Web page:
Homelabbing for Engineering Leaders

Homelabbing for Engineering Leaders
Fortepan / Rádió és Televízió Újság (1954)

I’m so grateful for this recent discovery that I want to share my experience and thoughts about the topic. For those who don’t know what homelabbing is (like me 2 months ago), here’s a short AI-assisted definition:

Homelabbing is the practice of setting up and maintaining an environment at home where one can explore and experiment with different technologies in software and hardware, outside of a professional environment. Typical examples of services one might run in a homelab include: media- and file servers, websites, finetuned local network, home automation, game servers, etc.

It’s not like playing with a server at home is new to me, I’ve been running Plex for about 15 years by now. But if you’re a follower of my newsletter, you saw how I recently discovered a lot of developments in homelabbing. Tinkering with my setup made me realize that not only is this a lot of fun, but also how it helps me train skills valuable to my Engineering Manager role — and similarly, these could benefit strictly technical leaders too.

So here’s a list of why I believe every Engineering Leader should play with a homelab project (and be proud of it!):

🧑‍💻 Starting with the obvious: you refresh and extend your concrete technical competence in an area. It can be anything from virtualization/containerization, networking, shell scripts, or hardware setup. Some of these are directly transferrable to a work context, though that’s often not the case. Still, they give a useful foundation to have an up-to-date understanding of how networks, containers, and general security work on a small scale. For example, I recently learned that to expose parts of your home network you don’t necessarily have to open ports on your router and set up forwarding: in most cases, it’s safer, easier, and more reliable to create a tunnel to an external service like Cloudflare that handles everything for you.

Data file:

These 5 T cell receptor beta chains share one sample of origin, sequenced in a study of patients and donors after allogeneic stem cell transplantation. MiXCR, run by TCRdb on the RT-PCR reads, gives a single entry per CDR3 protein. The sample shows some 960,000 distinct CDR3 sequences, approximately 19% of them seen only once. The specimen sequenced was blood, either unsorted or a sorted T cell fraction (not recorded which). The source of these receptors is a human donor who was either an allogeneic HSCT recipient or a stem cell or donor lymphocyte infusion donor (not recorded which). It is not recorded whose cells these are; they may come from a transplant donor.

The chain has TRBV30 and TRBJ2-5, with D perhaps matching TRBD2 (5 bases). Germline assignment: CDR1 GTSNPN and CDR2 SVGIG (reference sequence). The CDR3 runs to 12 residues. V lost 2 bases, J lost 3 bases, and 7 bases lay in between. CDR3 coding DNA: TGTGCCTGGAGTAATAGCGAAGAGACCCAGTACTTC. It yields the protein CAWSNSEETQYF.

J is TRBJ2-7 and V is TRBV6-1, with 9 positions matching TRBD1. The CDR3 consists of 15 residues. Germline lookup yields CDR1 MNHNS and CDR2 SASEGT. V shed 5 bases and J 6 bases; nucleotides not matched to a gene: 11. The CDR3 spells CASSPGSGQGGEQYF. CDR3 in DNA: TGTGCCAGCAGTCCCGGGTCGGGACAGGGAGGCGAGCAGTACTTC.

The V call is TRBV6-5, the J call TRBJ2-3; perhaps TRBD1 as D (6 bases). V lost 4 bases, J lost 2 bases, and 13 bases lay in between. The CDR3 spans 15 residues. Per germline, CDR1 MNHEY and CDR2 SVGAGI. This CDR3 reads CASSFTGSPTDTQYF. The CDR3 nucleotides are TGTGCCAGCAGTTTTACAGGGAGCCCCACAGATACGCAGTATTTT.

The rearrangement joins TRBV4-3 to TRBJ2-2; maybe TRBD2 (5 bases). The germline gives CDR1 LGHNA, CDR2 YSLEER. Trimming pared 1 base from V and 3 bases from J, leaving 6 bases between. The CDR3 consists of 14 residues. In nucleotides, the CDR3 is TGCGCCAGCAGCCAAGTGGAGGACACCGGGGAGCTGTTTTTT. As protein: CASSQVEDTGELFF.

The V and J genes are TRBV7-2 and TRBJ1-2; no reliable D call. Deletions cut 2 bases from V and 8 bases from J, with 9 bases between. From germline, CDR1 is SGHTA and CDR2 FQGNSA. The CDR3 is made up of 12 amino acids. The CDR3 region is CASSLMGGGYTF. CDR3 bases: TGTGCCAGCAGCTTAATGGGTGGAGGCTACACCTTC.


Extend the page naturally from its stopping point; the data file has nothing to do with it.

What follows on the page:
📚 Homelabbing by definition covers a lot of different areas. This variety will increase your T-shaped knowledge: you’ll get a comfortable high-level understanding of multiple different domains while digging deep into very few. Getting this broad knowledge is useful for both Engineering Managers, who can extend the number of areas they are comfortable with; and strictly technical leaders, who are often prone to deep expertise in only a few smaller areas.

🧑‍🎓 In a more general sense, learning about something new is exercising important skills about how to approach an unknown topic as a beginner; how to balance the depth and breadth of knowledge to reach a sufficiently high level of understanding; how to apply the knowledge you’ve just learned in your specific context; how and where to take notes so they can be found later; and eventually, how to share this knowledge and help others.

🧑‍🚒 Being the sole owner of a service having to provide 24/7 on-call support teaches you great incident mitigation skills that are directly usable in a professional context too. Bringing down the wifi with two children at home is arguably comparable to the stress level of a production incident, so you learn from experience that mitigation is the immediate priority, and a proper resolution can wait until after the user’s pain is stopped. Another good learning is how important frequent and clear communication with stakeholders is during incidents.

🧠 The process of fixing something is surprisingly similar in both contexts. Not necessarily the bugs themselves, but the critical thinking skills required to find pragmatic solutions to complex problems. How you work on isolating the faulty component, how you examine what changed in the environment that could’ve caused the issue, how you’re iterating step by step from a previously functioning state to try and replicate the problem — and once solved, what monitoring and testing you put in place to avoid it happening again. All very useful high-level skills in your work context too.